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RE: Patterns for representing mass-produced objects? (FRBR revisited)

From: Lansing, Jeff <jlansing@systechnologies.com>
Date: Tue, 30 Sep 2008 06:29:38 -0700
Message-ID: <0924D8C9ADE6C04D9FA73CC47C0FA8E405950B94@SYSSDEX.syys.com>
To: "Dan Brickley" <danbri@danbri.org>, <public-owl-dev@w3.org>
Cc: "Alistair Miles" <alistair.miles@zoo.ox.ac.uk>, "Thomas Baker" <tbaker@tbaker.de>

Dan,
 
Isn't the relevant ontological distinction role vs. "player" of the role? (One prominant ontology calls these OBJECT_TYPE and OBJECT_ITEM.)
 
The idea is that roles have their own properties, related to ideal capabilities, say, and and "players" may have other properties.
 
Jeff

________________________________

From: public-owl-dev-request@w3.org on behalf of Dan Brickley
Sent: Tue 9/30/2008 6:12 AM
To: public-owl-dev@w3.org
Cc: Alistair Miles; Thomas Baker
Subject: Patterns for representing mass-produced objects? (FRBR revisited)





Hello, Ontology experts.

I'm looking for advice on current OWL-friendly best practices for
modelling mass-produced items and their (possibly varying)
characteristics. The motivation here is discussions during the Dublin
Core conference last week, and from something in the Library and
bibliographic metadata world called FRBR - the 'Functional Requirements
for Bibliographic Records', http://en.wikipedia.org/wiki/FRBR

A FRBR-driven perspective is slowly getting traction in the library
world, and is important also in discussions about the future directions
for Dublin Core. FRBR attempts to give a better account of what kinds of
things Libraries describe in their bibliographic records, such that we
can better deal with the digital age (DVDs, "multimedia", translations,
versions and editions etc.). FRBR conceptualises things in terms of
'Works', "Expressions", "Manifestations" and eventually, countable
"Items". See the Wikipedia reference above to track down full details.

There are efforts (notably by Ian Davis of Talis, see
http://www.frbr.org/2005/10/03/ian-davis-frbr-in-rdf) to express these
notions directly as RDF/OWL classes. The Library cataloguing standard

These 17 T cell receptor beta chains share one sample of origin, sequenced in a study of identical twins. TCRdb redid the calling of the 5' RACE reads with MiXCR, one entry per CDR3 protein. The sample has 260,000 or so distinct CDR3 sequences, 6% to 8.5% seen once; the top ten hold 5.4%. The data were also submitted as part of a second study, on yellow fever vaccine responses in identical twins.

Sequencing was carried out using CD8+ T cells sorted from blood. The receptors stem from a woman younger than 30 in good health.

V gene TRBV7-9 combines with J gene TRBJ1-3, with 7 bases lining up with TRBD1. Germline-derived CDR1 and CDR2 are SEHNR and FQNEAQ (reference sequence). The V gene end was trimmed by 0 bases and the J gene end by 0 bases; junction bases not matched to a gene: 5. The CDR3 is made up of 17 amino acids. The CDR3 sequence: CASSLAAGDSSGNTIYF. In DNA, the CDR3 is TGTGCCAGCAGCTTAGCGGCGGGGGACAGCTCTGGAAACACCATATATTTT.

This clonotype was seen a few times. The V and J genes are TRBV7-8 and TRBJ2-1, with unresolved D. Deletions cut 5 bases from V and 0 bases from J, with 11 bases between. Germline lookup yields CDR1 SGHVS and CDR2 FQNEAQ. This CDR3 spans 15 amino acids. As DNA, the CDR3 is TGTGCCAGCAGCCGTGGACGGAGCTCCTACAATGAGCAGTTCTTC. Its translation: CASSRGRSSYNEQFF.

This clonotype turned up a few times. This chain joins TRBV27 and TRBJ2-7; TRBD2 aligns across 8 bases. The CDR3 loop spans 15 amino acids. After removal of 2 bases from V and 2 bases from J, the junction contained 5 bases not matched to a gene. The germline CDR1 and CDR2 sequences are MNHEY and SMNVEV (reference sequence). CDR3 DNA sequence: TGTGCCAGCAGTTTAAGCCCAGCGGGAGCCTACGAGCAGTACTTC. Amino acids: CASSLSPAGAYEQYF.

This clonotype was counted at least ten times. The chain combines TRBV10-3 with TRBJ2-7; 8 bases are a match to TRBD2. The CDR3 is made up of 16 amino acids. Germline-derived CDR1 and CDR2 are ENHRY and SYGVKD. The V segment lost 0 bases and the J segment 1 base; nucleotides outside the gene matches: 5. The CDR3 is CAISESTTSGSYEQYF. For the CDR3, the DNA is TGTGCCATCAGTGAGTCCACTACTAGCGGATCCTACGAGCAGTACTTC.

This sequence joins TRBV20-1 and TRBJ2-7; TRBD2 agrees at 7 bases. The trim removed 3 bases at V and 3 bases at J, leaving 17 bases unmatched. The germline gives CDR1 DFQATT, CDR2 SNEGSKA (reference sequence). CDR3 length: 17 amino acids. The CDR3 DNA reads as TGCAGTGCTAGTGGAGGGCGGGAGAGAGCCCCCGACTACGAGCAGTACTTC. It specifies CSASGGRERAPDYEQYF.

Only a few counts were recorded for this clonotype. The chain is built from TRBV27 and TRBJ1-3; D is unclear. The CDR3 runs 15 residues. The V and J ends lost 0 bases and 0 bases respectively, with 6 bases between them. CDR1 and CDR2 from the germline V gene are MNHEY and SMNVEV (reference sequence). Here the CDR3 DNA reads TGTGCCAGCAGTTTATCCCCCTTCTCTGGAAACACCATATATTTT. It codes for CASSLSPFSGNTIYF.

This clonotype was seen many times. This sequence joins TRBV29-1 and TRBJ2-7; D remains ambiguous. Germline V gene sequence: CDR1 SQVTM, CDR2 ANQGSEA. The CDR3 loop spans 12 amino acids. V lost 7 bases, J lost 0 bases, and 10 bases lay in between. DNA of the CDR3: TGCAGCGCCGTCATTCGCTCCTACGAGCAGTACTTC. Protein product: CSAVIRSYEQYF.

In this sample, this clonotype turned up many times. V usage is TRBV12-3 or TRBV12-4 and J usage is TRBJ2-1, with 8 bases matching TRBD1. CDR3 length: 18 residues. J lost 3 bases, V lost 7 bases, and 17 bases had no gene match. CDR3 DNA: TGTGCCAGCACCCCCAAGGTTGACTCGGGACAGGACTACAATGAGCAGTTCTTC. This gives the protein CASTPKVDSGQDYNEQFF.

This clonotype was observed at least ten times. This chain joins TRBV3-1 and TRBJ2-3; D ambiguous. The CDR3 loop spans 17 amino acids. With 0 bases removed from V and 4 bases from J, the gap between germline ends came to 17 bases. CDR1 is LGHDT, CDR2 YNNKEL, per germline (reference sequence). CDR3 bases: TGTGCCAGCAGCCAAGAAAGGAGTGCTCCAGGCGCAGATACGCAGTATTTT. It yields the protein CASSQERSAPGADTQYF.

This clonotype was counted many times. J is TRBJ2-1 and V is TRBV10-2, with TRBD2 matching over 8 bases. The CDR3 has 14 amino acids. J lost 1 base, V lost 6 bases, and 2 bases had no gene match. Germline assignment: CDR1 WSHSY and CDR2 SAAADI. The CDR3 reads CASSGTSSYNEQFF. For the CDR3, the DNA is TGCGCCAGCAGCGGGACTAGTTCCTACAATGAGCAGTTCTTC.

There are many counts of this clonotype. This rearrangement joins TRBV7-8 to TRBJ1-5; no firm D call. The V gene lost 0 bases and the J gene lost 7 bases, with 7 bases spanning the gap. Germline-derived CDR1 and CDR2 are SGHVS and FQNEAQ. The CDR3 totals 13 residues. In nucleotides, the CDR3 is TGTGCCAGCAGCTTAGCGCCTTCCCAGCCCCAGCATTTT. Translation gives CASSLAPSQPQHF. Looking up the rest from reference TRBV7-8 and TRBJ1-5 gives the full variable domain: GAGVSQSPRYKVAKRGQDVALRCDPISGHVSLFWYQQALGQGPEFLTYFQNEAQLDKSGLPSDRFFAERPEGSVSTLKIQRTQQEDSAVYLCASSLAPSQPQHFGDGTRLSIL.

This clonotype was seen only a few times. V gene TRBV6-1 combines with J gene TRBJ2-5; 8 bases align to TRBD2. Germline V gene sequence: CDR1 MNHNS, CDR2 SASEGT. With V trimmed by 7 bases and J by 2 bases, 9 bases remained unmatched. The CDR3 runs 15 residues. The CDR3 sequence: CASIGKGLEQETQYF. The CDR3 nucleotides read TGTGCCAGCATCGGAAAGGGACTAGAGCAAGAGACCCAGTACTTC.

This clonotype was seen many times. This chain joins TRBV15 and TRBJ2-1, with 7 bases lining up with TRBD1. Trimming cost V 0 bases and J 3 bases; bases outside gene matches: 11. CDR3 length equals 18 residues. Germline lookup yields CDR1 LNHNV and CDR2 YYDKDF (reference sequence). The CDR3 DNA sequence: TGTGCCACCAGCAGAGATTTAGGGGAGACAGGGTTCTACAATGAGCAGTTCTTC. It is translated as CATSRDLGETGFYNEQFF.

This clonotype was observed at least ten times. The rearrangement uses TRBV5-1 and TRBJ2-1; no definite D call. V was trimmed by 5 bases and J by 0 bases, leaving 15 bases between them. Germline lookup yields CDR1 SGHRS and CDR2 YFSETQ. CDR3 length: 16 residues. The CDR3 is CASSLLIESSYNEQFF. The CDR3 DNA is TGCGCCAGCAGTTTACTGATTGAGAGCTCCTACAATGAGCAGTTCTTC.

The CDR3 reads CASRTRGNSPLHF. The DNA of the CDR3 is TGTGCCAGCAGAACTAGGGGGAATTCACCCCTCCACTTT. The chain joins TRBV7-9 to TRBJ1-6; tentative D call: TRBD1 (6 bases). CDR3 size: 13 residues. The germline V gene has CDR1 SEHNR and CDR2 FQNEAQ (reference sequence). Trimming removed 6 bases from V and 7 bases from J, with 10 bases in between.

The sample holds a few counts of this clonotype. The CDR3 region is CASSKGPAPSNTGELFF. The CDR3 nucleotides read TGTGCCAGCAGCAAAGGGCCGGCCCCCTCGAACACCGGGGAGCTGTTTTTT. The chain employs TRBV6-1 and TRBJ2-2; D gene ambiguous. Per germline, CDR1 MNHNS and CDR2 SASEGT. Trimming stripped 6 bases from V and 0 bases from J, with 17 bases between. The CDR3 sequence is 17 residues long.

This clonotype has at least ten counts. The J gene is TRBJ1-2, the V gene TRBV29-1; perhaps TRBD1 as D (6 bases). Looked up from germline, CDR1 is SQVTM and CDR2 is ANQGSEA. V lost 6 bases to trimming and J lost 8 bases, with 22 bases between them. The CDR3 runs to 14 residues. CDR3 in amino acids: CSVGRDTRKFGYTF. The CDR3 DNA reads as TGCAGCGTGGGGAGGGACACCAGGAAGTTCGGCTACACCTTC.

AACR2 is currently being revised (by the Resource Description and Access
group, see http://www.rdaonline.org/) and taking on board FRBR ideas.

I have long had a suspicion that some of the distinctions that FRBR make
sare more general, and deal with issues that can have common class-based
modelling idioms. Basically the problem of the library is that it needs
to keep track of countable, locatable, damage-able items, as well as
model their shared characteristics.

So a book's title, topic, authorship etc, expected number of pages, etc
are attached at a different level of abstraction to information about
its location, physical state, owner, actual number of pages, and so on.

One of the problems we've seen with FRBR deployment is that, because it
has only these 4 "buckets" to put things in, some lack of agrement about
whether something is a "Work" or an "Expression". The FRBROO project
attempts to address this by combining it into the larger CIDOC CRM
ontology, see http://en.wikipedia.org/wiki/FRBRoo . This is useful I
think, but dauntingly large, and doesn't exploit the richness we have in
OWL for describing the membership rules for classes.

So my thought here is that it is also worth considering an alternate
model, in which "Work", "Expression", "Manifestation" and "Item" are
thought of as functional requirements on our ontologising, rather than
as directly modelled classes.

Hence my question here. How do ontologists lately tend to model things
like an aircraft part, or other mass-produced item, when we have a
situation in which (a) the design of these copied itself needs modeling
(b) their instances may be flawed, damaged or lack adherance in various
ways towards their stereotypical ideal.

I've been thinking that we could partially model this by some annotation
on the class which pointed to a description of an indicative instance.
For example, a T-Shirt design might typically be associated with T-Shirt
instances that have a certain weight, colour, and so on. I don't want to
make strong OWL claims that each actual shirt has just this weight,
colour, ... any more than a library wants to imply that the actual
number of pages in a shelved book is necessarily what we'd expect from
the ideal.

Hope I'm making some sense here! I guess the issue I'm skirting around
is how to handle default reasoning in RDFS/OWL, and whether there are
deployed patterns that work for describing typical manufactured
instances which might be re-usable in the bibliographic world.

Thanks for any thoughts / pointers.

cheers,

Dan

ps. I made a couple of sketches in diagram / slide form, which might
help indicate what I'm on about...

http://www.flickr.com/photos/danbri/2891150205/ (static class view)
http://www.flickr.com/photos/danbri/2892286406/in/photostream/ (timeline
view)
Received on Tuesday, 30 September 2008 13:27:20 GMT

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